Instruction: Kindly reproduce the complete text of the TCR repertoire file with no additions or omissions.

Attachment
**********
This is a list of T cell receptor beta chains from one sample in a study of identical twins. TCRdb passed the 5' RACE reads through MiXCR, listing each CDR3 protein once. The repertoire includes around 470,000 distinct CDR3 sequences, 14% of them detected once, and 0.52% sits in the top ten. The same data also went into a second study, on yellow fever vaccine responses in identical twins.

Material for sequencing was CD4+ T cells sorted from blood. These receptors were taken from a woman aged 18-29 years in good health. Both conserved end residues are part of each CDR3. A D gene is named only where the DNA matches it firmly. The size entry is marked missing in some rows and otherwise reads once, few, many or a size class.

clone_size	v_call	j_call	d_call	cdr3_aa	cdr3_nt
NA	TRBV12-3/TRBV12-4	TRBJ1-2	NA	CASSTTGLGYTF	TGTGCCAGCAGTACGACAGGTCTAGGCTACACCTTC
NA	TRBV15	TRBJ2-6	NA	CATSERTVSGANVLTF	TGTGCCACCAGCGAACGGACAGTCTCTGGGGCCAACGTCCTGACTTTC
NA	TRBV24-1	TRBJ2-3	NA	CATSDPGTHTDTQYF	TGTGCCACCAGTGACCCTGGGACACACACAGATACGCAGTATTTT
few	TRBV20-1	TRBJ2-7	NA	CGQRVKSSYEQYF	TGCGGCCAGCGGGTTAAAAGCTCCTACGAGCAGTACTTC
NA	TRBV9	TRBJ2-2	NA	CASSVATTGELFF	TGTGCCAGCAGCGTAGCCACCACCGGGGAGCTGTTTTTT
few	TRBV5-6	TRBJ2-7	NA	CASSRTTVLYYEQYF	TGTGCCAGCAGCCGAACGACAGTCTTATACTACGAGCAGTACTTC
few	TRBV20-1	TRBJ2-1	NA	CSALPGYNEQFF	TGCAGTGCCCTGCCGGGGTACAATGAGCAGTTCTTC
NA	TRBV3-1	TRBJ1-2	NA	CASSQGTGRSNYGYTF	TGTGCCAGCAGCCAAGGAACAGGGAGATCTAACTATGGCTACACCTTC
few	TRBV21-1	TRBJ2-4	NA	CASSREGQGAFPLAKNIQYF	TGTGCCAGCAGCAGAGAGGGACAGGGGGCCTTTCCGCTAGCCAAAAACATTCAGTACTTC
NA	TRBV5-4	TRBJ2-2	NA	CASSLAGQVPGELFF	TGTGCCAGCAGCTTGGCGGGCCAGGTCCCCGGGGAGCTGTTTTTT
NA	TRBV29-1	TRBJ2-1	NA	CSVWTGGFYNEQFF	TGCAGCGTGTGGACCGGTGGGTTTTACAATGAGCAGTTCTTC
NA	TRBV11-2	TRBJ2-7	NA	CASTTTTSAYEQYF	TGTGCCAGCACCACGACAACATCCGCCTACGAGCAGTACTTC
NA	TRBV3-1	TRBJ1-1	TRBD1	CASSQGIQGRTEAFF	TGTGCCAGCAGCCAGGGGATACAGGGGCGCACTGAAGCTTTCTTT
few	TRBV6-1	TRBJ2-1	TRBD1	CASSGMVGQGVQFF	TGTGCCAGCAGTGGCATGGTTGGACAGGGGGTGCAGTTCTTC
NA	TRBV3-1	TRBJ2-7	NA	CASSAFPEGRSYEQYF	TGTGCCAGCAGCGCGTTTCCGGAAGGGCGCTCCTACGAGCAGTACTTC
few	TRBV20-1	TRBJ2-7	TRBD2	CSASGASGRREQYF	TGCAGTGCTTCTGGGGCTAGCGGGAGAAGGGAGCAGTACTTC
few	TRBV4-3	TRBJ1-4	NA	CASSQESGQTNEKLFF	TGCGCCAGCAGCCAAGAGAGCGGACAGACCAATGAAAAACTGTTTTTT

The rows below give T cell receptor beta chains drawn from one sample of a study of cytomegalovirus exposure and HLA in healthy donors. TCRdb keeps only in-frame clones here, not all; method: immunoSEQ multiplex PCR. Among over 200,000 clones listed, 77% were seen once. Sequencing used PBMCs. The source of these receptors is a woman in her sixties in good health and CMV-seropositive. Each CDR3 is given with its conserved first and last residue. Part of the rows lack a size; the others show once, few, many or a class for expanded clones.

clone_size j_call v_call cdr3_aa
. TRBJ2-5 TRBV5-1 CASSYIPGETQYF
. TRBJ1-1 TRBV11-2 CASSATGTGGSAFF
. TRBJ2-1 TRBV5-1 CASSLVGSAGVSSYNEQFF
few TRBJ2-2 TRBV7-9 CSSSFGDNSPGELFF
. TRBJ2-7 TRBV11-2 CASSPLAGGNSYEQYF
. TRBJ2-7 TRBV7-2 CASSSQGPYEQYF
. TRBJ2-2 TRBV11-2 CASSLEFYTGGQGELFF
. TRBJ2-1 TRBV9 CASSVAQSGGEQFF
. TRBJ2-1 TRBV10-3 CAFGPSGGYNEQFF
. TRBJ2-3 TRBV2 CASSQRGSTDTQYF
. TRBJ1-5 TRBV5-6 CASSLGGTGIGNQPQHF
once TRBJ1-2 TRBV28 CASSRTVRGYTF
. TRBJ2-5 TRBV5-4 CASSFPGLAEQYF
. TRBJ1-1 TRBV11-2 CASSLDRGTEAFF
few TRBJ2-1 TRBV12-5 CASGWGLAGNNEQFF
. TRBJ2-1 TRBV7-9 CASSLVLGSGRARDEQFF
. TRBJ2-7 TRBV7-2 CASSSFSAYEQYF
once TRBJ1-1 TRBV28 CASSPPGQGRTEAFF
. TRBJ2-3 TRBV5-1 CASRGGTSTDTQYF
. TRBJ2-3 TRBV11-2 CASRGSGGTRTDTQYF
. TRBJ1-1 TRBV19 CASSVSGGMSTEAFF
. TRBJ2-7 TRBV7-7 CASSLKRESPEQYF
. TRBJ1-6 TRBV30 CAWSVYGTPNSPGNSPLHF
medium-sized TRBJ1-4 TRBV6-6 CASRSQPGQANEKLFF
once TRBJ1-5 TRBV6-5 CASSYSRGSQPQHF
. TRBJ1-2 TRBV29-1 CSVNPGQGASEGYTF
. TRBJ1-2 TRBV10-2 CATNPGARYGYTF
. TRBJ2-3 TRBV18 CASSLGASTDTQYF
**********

This is a list of T cell receptor beta chains from one sample in a study of identical twins. TCRdb passed the 5' RACE reads through MiXCR, listing each CDR3 protein once. The repertoire includes around 470,000 distinct CDR3 sequences, 14% of them detected once, and 0.52% sits in the top ten. The same data also went into a second study, on yellow fever vaccine responses in identical twins.

Material for sequencing was CD4+ T cells sorted from blood. These receptors were taken from a woman aged 18-29 years in good health. Both conserved end residues are part of each CDR3. A D gene is named only where the DNA matches it firmly. The size entry is marked missing in some rows and otherwise reads once, few, many or a size class.

clone_size	v_call	j_call	d_call	cdr3_aa	cdr3_nt
NA	TRBV12-3/TRBV12-4	TRBJ1-2	NA	CASSTTGLGYTF	TGTGCCAGCAGTACGACAGGTCTAGGCTACACCTTC
NA	TRBV15	TRBJ2-6	NA	CATSERTVSGANVLTF	TGTGCCACCAGCGAACGGACAGTCTCTGGGGCCAACGTCCTGACTTTC
NA	TRBV24-1	TRBJ2-3	NA	CATSDPGTHTDTQYF	TGTGCCACCAGTGACCCTGGGACACACACAGATACGCAGTATTTT
few	TRBV20-1	TRBJ2-7	NA	CGQRVKSSYEQYF	TGCGGCCAGCGGGTTAAAAGCTCCTACGAGCAGTACTTC
NA	TRBV9	TRBJ2-2	NA	CASSVATTGELFF	TGTGCCAGCAGCGTAGCCACCACCGGGGAGCTGTTTTTT
few	TRBV5-6	TRBJ2-7	NA	CASSRTTVLYYEQYF	TGTGCCAGCAGCCGAACGACAGTCTTATACTACGAGCAGTACTTC
few	TRBV20-1	TRBJ2-1	NA	CSALPGYNEQFF	TGCAGTGCCCTGCCGGGGTACAATGAGCAGTTCTTC
NA	TRBV3-1	TRBJ1-2	NA	CASSQGTGRSNYGYTF	TGTGCCAGCAGCCAAGGAACAGGGAGATCTAACTATGGCTACACCTTC
few	TRBV21-1	TRBJ2-4	NA	CASSREGQGAFPLAKNIQYF	TGTGCCAGCAGCAGAGAGGGACAGGGGGCCTTTCCGCTAGCCAAAAACATTCAGTACTTC
NA	TRBV5-4	TRBJ2-2	NA	CASSLAGQVPGELFF	TGTGCCAGCAGCTTGGCGGGCCAGGTCCCCGGGGAGCTGTTTTTT
NA	TRBV29-1	TRBJ2-1	NA	CSVWTGGFYNEQFF	TGCAGCGTGTGGACCGGTGGGTTTTACAATGAGCAGTTCTTC
NA	TRBV11-2	TRBJ2-7	NA	CASTTTTSAYEQYF	TGTGCCAGCACCACGACAACATCCGCCTACGAGCAGTACTTC
NA	TRBV3-1	TRBJ1-1	TRBD1	CASSQGIQGRTEAFF	TGTGCCAGCAGCCAGGGGATACAGGGGCGCACTGAAGCTTTCTTT
few	TRBV6-1	TRBJ2-1	TRBD1	CASSGMVGQGVQFF	TGTGCCAGCAGTGGCATGGTTGGACAGGGGGTGCAGTTCTTC
NA	TRBV3-1	TRBJ2-7	NA	CASSAFPEGRSYEQYF	TGTGCCAGCAGCGCGTTTCCGGAAGGGCGCTCCTACGAGCAGTACTTC
few	TRBV20-1	TRBJ2-7	TRBD2	CSASGASGRREQYF	TGCAGTGCTTCTGGGGCTAGCGGGAGAAGGGAGCAGTACTTC
few	TRBV4-3	TRBJ1-4	NA	CASSQESGQTNEKLFF	TGCGCCAGCAGCCAAGAGAGCGGACAGACCAATGAAAAACTGTTTTTT

The rows below give T cell receptor beta chains drawn from one sample of a study of cytomegalovirus exposure and HLA in healthy donors. TCRdb keeps only in-frame clones here, not all; method: immunoSEQ multiplex PCR. Among over 200,000 clones listed, 77% were seen once. Sequencing used PBMCs. The source of these receptors is a woman in her sixties in good health and CMV-seropositive. Each CDR3 is given with its conserved first and last residue. Part of the rows lack a size; the others show once, few, many or a class for expanded clones.

clone_size j_call v_call cdr3_aa
. TRBJ2-5 TRBV5-1 CASSYIPGETQYF
. TRBJ1-1 TRBV11-2 CASSATGTGGSAFF
. TRBJ2-1 TRBV5-1 CASSLVGSAGVSSYNEQFF
few TRBJ2-2 TRBV7-9 CSSSFGDNSPGELFF
. TRBJ2-7 TRBV11-2 CASSPLAGGNSYEQYF
. TRBJ2-7 TRBV7-2 CASSSQGPYEQYF
. TRBJ2-2 TRBV11-2 CASSLEFYTGGQGELFF
. TRBJ2-1 TRBV9 CASSVAQSGGEQFF
. TRBJ2-1 TRBV10-3 CAFGPSGGYNEQFF
. TRBJ2-3 TRBV2 CASSQRGSTDTQYF
. TRBJ1-5 TRBV5-6 CASSLGGTGIGNQPQHF
once TRBJ1-2 TRBV28 CASSRTVRGYTF
. TRBJ2-5 TRBV5-4 CASSFPGLAEQYF
. TRBJ1-1 TRBV11-2 CASSLDRGTEAFF
few TRBJ2-1 TRBV12-5 CASGWGLAGNNEQFF
. TRBJ2-1 TRBV7-9 CASSLVLGSGRARDEQFF
. TRBJ2-7 TRBV7-2 CASSSFSAYEQYF
once TRBJ1-1 TRBV28 CASSPPGQGRTEAFF
. TRBJ2-3 TRBV5-1 CASRGGTSTDTQYF
. TRBJ2-3 TRBV11-2 CASRGSGGTRTDTQYF
. TRBJ1-1 TRBV19 CASSVSGGMSTEAFF
. TRBJ2-7 TRBV7-7 CASSLKRESPEQYF
. TRBJ1-6 TRBV30 CAWSVYGTPNSPGNSPLHF
medium-sized TRBJ1-4 TRBV6-6 CASRSQPGQANEKLFF
once TRBJ1-5 TRBV6-5 CASSYSRGSQPQHF
. TRBJ1-2 TRBV29-1 CSVNPGQGASEGYTF
. TRBJ1-2 TRBV10-2 CATNPGARYGYTF
. TRBJ2-3 TRBV18 CASSLGASTDTQYF